EU Commission President Jean-Claude Juncker says he is seeking institutional reforms
"We started to fix the roof. But we must now complete the job now that the sun is shining and whilst it still is," Juncker said in his State of the Union Address in the European Parliament in Strasbourg.
"I am only interested in institutional reforms if they lead to more efficiency in our Union," he added.
Juncker suggested merging the presidents of the European Commission and the European Council, saying: "Europe would function better."
"More democracy means more efficiency," he said.
In response to French President Emanuel Macron's proposal to set up a new parliament for the single-currency area, Juncker said: "The parliament of the euro area is the European Parliament."
However, he claimed the EU needs "a European Minister of Economy and Finance that promotes and supports structural reforms in our Member States".
"Now is the time to build a more united, stronger and more democratic Europe for 2025".
Call for European intelligence unit
Juncker said the bloc must also be stronger in the fight against terrorism.
He called for "a European intelligence unit that ensures data concerning terrorists and foreign fighters are automatically shared among intelligence services and with the police”.
"In the past three years, we have made real progress. But we still lack the means to act quickly in case of cross-border terrorist threats," he said.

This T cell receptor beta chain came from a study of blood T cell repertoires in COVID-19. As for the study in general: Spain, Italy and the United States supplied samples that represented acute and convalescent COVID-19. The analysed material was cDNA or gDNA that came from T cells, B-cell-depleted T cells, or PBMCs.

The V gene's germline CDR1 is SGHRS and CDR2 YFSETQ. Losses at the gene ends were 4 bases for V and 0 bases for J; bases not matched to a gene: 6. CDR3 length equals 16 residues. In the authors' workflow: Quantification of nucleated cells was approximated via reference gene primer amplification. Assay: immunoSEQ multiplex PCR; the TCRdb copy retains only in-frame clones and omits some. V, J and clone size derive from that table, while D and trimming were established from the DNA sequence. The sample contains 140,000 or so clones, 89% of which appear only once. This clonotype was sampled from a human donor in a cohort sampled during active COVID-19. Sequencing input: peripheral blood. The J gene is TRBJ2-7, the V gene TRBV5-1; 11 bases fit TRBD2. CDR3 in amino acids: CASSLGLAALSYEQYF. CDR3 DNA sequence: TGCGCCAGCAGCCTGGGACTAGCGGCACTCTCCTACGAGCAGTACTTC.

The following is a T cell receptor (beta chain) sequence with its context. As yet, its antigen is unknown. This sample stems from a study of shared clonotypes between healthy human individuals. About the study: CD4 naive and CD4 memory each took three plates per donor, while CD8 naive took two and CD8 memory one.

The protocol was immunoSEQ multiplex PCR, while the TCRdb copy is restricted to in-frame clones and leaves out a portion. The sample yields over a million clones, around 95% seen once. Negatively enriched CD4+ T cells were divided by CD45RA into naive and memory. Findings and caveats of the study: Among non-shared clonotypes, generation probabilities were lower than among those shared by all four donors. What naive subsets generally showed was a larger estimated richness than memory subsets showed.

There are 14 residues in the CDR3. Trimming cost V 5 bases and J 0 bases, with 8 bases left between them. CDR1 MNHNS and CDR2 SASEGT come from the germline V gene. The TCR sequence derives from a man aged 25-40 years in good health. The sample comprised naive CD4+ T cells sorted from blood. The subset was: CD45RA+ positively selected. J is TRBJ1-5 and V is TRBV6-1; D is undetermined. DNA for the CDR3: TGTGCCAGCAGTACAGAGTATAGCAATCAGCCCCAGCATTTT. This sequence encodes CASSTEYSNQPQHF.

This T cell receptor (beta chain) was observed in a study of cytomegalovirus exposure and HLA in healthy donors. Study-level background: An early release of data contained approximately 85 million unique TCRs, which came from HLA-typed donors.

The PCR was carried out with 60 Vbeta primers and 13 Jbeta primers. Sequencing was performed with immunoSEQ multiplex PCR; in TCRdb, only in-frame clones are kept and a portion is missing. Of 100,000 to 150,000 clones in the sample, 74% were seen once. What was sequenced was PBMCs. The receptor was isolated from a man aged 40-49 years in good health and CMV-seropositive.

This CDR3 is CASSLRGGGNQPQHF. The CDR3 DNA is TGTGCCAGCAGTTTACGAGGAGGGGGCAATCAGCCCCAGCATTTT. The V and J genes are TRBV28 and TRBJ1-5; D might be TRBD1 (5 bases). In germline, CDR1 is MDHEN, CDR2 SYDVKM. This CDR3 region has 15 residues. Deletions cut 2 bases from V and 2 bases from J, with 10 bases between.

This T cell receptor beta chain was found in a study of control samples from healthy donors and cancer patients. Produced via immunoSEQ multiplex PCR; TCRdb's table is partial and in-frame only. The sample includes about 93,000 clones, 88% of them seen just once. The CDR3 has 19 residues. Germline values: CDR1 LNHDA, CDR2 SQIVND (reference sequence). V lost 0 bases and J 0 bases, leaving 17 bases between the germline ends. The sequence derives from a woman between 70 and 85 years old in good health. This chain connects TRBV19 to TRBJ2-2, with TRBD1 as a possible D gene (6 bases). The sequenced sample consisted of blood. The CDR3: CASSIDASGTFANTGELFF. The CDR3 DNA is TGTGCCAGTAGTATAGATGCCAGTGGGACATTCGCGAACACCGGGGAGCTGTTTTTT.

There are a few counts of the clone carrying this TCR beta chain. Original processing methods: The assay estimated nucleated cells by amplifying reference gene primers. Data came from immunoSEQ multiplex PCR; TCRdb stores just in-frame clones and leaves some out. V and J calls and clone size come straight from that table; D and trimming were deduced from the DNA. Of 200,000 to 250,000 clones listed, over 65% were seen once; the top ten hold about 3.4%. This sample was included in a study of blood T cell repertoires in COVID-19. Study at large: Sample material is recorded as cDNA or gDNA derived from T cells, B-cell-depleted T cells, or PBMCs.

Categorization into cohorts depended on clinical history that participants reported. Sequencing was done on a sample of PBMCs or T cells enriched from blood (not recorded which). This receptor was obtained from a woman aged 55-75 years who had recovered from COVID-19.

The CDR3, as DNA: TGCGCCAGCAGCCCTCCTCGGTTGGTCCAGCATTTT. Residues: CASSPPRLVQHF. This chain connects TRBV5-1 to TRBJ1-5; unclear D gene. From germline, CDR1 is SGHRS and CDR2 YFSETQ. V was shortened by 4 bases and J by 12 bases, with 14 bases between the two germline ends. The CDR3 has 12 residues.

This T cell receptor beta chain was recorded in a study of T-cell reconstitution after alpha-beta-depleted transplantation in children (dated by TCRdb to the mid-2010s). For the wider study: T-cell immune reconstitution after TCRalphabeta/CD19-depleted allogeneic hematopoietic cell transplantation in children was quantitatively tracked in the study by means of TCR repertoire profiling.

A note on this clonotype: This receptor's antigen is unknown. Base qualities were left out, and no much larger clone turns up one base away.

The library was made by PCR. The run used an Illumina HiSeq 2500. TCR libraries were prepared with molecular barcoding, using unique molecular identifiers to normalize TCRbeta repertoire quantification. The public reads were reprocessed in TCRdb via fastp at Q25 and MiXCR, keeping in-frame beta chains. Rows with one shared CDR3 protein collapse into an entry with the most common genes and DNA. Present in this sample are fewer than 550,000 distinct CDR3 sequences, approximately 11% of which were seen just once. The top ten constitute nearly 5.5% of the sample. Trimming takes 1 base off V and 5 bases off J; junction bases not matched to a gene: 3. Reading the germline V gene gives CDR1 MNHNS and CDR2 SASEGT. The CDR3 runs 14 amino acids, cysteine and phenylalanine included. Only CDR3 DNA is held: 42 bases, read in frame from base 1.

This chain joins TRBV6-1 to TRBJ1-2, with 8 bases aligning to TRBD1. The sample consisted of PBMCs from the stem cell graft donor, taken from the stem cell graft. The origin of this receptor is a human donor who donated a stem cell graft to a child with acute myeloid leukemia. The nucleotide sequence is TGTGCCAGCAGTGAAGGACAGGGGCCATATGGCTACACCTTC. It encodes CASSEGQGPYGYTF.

Juncker also said he is looking for "a new European Public Prosecutor with prosecuting cross-border terrorist crimes".
He added that the Schengen area of free movement should be opened to Bulgaria and Romania immediately "if we want to strengthen the protection of our external borders".
"We should also allow Croatia to become a full Schengen member once it meets all the criteria," he said.
Cyber-attacks threaten European democracy
Juncker said one of the priorities of the bloc is protecting "Europeans in the digital age".
"We have stepped up the fight against terrorist propaganda and radicalization online. But Europe is still not well-equipped when it comes to cyber-attacks," he said.
Juncker said cyber-attacks "can be more dangerous to the stability of democracies and economies than guns and tanks."
"Last year alone there were more than 4,000 ransomware attacks per day and 80 percent of European companies experienced at least one cyber-security incident," he said.